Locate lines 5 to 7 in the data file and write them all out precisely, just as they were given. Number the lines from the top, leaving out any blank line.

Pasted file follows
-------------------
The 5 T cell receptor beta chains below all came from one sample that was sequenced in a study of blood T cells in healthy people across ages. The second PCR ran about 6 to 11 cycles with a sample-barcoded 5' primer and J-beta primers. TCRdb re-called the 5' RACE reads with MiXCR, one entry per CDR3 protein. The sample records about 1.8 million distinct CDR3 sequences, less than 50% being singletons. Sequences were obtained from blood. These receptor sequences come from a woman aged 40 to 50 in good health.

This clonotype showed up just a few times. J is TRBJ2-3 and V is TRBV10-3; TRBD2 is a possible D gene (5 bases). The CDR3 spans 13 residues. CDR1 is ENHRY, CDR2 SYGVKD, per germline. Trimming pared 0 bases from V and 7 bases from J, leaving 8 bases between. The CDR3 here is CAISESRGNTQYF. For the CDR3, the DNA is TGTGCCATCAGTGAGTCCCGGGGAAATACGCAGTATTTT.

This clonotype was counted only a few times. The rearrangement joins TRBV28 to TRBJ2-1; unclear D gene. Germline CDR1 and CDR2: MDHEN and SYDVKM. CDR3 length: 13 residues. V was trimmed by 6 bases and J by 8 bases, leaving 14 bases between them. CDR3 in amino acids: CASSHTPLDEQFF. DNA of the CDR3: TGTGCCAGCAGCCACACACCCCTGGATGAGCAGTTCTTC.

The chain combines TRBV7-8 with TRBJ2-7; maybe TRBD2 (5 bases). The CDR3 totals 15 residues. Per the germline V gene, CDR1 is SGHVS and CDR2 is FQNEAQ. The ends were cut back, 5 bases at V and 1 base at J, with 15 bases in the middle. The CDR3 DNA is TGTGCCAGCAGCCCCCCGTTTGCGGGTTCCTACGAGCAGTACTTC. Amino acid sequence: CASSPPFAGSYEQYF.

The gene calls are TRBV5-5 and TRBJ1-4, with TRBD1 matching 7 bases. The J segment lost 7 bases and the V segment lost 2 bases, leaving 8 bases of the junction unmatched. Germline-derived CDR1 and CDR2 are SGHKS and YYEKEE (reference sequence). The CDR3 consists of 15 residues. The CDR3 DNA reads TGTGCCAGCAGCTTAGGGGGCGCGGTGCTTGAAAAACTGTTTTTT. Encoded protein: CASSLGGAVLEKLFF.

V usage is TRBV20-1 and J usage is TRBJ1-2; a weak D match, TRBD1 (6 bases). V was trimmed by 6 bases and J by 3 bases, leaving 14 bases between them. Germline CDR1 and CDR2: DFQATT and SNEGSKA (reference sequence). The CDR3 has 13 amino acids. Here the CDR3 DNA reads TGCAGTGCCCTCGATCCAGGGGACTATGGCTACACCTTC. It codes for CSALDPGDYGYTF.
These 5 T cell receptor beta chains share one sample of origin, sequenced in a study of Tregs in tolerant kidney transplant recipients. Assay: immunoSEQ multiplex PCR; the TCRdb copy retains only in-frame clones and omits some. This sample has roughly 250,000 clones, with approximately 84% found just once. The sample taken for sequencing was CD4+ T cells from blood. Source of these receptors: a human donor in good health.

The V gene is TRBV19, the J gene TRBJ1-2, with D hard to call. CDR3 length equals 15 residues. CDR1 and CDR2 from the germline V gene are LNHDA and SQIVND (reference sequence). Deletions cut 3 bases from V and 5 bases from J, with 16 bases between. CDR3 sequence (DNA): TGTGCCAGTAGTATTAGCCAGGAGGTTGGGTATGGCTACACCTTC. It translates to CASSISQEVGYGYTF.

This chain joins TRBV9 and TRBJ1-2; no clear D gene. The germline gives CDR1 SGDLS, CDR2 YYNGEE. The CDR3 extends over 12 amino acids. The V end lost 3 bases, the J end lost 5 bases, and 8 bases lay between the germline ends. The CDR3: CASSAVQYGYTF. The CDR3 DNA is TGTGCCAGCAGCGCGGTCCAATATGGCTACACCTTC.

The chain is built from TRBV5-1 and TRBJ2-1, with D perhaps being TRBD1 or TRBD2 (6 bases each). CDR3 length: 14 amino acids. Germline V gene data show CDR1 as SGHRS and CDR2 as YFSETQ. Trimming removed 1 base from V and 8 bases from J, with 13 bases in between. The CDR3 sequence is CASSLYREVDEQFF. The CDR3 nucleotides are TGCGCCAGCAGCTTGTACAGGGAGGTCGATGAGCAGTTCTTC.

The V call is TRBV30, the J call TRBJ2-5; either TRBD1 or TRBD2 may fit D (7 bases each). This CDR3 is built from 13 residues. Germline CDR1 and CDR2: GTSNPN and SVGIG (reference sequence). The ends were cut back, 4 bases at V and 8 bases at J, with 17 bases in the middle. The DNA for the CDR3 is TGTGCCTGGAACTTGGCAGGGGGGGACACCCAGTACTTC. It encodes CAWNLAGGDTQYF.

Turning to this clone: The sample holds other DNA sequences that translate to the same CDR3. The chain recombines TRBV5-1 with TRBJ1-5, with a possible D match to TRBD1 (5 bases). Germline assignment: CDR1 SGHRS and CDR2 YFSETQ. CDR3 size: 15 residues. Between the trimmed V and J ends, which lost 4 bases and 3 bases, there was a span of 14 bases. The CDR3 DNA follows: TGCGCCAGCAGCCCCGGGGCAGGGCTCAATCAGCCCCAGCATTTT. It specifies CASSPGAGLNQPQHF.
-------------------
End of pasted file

The gene calls are TRBV5-5 and TRBJ1-4, with TRBD1 matching 7 bases. The J segment lost 7 bases and the V segment lost 2 bases, leaving 8 bases of the junction unmatched. Germline-derived CDR1 and CDR2 are SGHKS and YYEKEE (reference sequence). The CDR3 consists of 15 residues. The CDR3 DNA reads TGTGCCAGCAGCTTAGGGGGCGCGGTGCTTGAAAAACTGTTTTTT. Encoded protein: CASSLGGAVLEKLFF.

V usage is TRBV20-1 and J usage is TRBJ1-2; a weak D match, TRBD1 (6 bases). V was trimmed by 6 bases and J by 3 bases, leaving 14 bases between them. Germline CDR1 and CDR2: DFQATT and SNEGSKA (reference sequence). The CDR3 has 13 amino acids. Here the CDR3 DNA reads TGCAGTGCCCTCGATCCAGGGGACTATGGCTACACCTTC. It codes for CSALDPGDYGYTF.
These 5 T cell receptor beta chains share one sample of origin, sequenced in a study of Tregs in tolerant kidney transplant recipients. Assay: immunoSEQ multiplex PCR; the TCRdb copy retains only in-frame clones and omits some. This sample has roughly 250,000 clones, with approximately 84% found just once. The sample taken for sequencing was CD4+ T cells from blood. Source of these receptors: a human donor in good health.